Recent advances in the theory of holonomy
After its introduction by Élie Cartan, the notion of holonomy has become increasingly important in Riemannian and affine geometry. Beginning with the fundamental work of Marcel Berger, the classification of possible holonomy groups of torsion free connections, either Riemannian or affine, has continued to be developed, with major breakthroughs in the last ten years. I will report on the local classification in the affine case, Joyce's fundamental work on compact manifolds with exceptional holonomies and their associated geometries, and some new work on the classification of holonomies of connections with restricted torsion, which has recently become of interest in string theory.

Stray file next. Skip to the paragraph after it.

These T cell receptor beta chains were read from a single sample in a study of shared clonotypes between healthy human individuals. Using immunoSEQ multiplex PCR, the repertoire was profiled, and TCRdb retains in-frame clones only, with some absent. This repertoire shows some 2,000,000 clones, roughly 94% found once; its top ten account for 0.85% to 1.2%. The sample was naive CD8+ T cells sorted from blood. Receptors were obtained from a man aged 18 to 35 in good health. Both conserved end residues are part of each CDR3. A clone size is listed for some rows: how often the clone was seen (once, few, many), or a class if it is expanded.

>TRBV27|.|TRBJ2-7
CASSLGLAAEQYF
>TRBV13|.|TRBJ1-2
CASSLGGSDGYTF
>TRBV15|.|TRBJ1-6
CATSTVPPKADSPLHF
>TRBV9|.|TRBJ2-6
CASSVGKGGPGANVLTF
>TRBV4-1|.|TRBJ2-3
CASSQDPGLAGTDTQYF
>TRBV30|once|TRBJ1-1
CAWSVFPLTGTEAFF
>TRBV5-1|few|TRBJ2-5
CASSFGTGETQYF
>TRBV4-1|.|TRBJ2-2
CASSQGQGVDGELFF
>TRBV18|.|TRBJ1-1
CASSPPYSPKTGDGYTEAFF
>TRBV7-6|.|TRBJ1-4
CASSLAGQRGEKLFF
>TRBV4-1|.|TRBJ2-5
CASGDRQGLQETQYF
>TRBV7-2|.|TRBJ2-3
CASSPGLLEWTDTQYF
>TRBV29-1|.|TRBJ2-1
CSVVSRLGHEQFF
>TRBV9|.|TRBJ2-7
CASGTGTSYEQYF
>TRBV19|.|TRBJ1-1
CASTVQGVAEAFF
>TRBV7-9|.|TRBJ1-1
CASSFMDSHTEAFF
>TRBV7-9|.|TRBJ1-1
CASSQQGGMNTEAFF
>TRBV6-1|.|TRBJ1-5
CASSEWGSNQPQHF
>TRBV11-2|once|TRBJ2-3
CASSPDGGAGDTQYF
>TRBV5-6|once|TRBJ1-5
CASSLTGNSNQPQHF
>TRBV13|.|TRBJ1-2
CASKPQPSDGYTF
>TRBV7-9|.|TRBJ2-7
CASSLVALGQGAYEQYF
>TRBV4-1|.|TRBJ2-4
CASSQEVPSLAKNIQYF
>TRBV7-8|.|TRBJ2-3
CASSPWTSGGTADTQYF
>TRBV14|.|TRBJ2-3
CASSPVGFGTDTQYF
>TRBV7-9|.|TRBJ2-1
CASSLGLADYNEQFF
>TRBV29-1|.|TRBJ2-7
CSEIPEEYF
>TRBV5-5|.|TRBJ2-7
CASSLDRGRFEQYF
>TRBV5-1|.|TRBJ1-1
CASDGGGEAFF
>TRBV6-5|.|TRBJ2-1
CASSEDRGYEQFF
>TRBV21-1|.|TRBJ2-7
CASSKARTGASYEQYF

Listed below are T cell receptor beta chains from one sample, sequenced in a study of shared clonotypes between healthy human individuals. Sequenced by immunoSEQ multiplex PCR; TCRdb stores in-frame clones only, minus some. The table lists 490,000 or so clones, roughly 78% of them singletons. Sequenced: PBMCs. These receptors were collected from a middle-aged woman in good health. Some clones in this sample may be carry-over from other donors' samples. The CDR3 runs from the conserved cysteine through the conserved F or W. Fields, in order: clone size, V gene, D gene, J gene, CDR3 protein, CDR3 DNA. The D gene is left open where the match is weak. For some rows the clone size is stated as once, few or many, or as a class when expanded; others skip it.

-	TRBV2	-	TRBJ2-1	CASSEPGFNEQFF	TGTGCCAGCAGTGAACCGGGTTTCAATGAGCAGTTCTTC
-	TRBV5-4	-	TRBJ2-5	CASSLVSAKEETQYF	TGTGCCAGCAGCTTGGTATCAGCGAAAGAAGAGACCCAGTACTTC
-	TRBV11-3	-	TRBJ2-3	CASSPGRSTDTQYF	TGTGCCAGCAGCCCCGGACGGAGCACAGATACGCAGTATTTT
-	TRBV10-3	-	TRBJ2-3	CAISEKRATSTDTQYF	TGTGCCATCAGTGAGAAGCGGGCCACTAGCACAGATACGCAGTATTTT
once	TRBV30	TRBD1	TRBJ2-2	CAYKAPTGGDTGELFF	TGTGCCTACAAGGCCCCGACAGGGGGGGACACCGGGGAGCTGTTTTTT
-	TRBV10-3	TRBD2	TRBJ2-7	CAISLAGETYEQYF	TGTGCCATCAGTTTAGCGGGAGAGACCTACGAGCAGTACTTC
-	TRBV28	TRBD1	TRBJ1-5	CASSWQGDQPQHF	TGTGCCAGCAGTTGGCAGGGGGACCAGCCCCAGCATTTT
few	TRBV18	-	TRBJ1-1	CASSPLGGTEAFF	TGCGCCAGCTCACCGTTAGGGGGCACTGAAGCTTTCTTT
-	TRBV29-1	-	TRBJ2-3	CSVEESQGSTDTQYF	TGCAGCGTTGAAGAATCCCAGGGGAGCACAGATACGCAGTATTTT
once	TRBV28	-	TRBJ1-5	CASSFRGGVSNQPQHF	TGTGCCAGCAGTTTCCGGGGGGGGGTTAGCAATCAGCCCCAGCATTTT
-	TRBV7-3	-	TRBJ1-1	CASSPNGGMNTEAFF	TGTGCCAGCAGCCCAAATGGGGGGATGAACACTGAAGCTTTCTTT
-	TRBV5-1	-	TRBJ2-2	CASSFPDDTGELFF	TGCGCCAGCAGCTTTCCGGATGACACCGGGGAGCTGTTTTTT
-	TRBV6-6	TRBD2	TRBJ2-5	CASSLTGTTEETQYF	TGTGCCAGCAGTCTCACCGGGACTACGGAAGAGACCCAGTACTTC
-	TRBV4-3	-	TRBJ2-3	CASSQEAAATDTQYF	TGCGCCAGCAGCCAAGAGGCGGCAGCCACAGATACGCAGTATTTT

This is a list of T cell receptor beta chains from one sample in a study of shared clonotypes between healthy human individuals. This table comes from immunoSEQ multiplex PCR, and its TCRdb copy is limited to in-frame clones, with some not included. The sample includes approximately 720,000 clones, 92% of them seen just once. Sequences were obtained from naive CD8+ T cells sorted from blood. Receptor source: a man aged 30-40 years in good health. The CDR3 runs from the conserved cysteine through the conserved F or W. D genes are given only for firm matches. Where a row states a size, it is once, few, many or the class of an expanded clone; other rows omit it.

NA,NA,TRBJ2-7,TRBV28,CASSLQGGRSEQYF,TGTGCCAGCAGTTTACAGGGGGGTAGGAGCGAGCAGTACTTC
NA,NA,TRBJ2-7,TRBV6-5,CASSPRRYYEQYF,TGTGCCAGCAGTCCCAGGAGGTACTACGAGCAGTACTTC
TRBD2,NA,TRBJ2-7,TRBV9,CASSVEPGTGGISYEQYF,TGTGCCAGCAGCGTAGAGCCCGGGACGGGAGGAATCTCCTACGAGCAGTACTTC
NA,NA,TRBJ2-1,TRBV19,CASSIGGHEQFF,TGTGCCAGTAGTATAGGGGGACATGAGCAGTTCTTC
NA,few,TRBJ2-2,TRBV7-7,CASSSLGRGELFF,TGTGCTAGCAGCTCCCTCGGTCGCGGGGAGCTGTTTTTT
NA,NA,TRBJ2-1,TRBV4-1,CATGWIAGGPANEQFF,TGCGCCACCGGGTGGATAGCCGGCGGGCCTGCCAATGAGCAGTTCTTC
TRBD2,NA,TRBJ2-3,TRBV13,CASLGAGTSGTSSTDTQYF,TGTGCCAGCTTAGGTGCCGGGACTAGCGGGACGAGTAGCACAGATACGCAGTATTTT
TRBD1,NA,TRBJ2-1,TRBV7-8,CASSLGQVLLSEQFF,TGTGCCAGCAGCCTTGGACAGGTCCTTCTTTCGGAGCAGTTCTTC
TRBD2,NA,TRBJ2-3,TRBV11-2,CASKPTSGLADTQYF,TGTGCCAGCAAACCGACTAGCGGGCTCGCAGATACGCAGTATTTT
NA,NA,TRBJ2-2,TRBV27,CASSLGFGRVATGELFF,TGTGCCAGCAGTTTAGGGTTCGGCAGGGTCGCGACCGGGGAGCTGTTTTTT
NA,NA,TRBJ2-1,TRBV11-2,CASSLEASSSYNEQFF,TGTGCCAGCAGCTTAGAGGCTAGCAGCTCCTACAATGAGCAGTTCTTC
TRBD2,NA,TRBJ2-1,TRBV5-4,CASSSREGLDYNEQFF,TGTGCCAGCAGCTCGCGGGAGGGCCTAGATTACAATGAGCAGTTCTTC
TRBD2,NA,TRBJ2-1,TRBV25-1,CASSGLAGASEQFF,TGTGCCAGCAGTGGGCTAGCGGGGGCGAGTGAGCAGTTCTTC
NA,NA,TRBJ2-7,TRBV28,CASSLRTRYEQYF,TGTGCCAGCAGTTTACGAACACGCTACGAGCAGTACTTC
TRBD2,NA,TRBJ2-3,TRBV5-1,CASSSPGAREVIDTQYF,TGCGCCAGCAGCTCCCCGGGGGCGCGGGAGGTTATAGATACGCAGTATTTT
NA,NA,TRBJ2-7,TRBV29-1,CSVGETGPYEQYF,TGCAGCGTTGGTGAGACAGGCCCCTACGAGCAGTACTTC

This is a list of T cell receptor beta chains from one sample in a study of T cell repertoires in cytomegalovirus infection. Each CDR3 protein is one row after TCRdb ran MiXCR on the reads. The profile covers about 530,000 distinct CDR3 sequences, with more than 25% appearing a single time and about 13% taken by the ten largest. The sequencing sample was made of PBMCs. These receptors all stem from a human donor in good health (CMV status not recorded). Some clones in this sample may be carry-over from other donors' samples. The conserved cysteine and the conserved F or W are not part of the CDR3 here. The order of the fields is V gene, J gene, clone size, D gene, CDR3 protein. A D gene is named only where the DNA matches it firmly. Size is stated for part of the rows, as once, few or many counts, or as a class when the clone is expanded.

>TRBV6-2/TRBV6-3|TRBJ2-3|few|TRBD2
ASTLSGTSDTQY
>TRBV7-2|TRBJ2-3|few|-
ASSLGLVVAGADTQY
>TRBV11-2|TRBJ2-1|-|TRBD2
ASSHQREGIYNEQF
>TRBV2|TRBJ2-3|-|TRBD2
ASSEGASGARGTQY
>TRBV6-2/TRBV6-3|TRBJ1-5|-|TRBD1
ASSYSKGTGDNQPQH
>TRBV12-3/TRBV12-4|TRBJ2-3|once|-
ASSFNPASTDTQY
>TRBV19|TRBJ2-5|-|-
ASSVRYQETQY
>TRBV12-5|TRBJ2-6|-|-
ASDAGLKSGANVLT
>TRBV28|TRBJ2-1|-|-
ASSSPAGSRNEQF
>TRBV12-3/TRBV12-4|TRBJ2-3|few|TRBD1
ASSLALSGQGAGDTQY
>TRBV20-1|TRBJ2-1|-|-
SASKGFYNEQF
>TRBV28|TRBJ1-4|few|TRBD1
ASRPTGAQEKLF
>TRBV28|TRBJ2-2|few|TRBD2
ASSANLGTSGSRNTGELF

More InfoShow full item record
Phillip Griffiths Professor of Mathematics
My research concerns problems in the geometric theory of partial differential equations. More specifically, I work on conservation laws for PDE, Finsler geometry, projective geometry, and Riemannian geometry, including calibrations and the theory of holonomy. Much of my work involves or develops techniques for studying systems of partial differential equations that arise in geometric problems. Because of their built-in invariance properties, these systems often have specia